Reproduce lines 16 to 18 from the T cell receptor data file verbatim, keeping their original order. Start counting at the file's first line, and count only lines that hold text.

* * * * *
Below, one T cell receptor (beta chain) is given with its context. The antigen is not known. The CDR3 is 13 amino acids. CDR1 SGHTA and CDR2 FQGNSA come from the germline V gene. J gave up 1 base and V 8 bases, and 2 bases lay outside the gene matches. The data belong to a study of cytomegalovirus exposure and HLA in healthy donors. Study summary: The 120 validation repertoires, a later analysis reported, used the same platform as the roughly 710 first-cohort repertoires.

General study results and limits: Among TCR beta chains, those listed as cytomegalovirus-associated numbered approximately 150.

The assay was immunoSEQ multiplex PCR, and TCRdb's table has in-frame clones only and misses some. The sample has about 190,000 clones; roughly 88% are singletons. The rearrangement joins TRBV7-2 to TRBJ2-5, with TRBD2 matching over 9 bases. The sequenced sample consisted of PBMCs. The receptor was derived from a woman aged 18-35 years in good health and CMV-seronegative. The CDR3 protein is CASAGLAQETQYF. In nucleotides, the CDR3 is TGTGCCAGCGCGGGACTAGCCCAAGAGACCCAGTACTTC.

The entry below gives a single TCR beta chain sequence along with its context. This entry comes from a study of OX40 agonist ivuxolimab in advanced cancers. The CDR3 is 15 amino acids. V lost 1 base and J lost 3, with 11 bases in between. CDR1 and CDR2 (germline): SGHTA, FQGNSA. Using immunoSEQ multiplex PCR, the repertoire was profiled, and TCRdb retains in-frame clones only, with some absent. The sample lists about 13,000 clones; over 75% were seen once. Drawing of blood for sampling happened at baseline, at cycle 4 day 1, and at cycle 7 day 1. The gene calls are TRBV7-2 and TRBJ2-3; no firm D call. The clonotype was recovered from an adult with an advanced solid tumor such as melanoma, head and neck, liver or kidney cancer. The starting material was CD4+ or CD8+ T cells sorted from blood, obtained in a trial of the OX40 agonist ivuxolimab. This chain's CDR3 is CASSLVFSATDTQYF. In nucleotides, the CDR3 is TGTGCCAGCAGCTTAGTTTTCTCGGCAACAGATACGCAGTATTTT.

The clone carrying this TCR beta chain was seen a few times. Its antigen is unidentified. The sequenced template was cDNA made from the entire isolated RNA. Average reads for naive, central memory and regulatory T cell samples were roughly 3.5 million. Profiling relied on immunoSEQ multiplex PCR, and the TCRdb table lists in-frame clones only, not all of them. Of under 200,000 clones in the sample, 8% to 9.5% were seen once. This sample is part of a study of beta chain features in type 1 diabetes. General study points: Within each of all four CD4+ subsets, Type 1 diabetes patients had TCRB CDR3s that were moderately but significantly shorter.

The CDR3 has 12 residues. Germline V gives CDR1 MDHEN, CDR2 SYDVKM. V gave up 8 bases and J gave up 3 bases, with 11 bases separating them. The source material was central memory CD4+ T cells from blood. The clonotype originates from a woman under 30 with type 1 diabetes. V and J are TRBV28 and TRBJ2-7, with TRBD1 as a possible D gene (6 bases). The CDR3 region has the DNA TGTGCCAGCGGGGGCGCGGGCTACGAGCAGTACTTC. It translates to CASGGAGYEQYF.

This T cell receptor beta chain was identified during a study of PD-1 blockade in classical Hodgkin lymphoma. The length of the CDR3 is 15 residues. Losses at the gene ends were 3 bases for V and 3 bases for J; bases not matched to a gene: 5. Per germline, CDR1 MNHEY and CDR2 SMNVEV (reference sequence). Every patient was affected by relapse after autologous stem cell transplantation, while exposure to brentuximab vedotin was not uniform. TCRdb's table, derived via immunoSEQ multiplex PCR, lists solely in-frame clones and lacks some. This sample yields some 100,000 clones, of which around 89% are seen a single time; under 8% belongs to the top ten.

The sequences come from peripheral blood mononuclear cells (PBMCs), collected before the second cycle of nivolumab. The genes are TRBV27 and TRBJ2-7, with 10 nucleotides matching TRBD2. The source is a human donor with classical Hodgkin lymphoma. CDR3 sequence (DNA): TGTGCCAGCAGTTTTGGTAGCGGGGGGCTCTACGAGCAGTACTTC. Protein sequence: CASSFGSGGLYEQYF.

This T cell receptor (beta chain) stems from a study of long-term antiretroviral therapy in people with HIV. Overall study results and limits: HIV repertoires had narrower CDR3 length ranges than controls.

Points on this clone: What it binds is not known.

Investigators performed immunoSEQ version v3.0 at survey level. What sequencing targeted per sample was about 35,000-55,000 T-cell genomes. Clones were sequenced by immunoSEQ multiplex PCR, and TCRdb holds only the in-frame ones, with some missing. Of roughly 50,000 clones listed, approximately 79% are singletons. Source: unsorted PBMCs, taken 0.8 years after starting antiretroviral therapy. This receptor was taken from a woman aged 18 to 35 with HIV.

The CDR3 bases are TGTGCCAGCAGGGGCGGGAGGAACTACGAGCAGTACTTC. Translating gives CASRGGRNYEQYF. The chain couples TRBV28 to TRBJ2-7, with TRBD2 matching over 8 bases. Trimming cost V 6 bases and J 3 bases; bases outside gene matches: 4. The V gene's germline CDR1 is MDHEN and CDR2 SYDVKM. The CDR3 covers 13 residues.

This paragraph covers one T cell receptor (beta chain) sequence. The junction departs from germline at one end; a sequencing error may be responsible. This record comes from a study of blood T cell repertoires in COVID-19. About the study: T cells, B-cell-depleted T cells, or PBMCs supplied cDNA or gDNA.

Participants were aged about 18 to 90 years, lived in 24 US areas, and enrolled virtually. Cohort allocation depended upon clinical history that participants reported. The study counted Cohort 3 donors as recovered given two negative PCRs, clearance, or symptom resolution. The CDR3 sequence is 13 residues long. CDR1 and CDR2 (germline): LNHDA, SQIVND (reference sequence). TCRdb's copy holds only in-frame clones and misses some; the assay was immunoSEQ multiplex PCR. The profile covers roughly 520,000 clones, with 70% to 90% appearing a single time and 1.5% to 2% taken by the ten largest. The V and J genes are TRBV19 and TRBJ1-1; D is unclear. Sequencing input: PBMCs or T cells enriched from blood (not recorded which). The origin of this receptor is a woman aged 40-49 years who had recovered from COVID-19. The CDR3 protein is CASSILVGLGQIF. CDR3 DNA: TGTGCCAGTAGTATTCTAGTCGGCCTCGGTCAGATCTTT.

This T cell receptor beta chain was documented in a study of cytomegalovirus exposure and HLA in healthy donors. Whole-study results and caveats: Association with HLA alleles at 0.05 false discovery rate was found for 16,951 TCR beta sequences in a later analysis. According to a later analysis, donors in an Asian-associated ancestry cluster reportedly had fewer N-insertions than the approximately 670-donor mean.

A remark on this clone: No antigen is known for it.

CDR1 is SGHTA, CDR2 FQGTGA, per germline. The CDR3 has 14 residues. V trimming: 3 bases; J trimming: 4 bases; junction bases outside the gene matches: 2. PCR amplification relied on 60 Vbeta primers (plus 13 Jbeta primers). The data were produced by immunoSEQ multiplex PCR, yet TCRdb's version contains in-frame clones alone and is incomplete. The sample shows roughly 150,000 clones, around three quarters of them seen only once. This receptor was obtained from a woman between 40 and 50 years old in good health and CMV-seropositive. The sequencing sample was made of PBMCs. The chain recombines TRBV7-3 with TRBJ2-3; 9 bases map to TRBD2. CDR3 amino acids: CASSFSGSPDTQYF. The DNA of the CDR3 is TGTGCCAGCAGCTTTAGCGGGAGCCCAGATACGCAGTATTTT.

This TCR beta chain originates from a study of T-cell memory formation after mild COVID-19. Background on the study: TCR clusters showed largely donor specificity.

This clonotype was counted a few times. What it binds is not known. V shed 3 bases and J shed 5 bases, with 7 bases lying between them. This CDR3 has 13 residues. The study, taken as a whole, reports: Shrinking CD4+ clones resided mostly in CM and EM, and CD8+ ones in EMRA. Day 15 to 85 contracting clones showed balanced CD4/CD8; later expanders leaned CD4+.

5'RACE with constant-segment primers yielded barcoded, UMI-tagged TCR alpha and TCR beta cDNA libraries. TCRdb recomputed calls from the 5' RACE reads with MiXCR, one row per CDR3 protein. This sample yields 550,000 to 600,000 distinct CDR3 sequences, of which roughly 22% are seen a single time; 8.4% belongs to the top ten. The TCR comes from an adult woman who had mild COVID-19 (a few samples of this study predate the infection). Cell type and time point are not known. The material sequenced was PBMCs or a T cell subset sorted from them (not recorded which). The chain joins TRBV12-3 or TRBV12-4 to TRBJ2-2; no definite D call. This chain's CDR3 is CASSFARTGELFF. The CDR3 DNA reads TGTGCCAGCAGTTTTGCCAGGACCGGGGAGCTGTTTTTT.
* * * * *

A remark on this clone: No antigen is known for it.

CDR1 is SGHTA, CDR2 FQGTGA, per germline. The CDR3 has 14 residues. V trimming: 3 bases; J trimming: 4 bases; junction bases outside the gene matches: 2. PCR amplification relied on 60 Vbeta primers (plus 13 Jbeta primers). The data were produced by immunoSEQ multiplex PCR, yet TCRdb's version contains in-frame clones alone and is incomplete. The sample shows roughly 150,000 clones, around three quarters of them seen only once. This receptor was obtained from a woman between 40 and 50 years old in good health and CMV-seropositive. The sequencing sample was made of PBMCs. The chain recombines TRBV7-3 with TRBJ2-3; 9 bases map to TRBD2. CDR3 amino acids: CASSFSGSPDTQYF. The DNA of the CDR3 is TGTGCCAGCAGCTTTAGCGGGAGCCCAGATACGCAGTATTTT.

This TCR beta chain originates from a study of T-cell memory formation after mild COVID-19. Background on the study: TCR clusters showed largely donor specificity.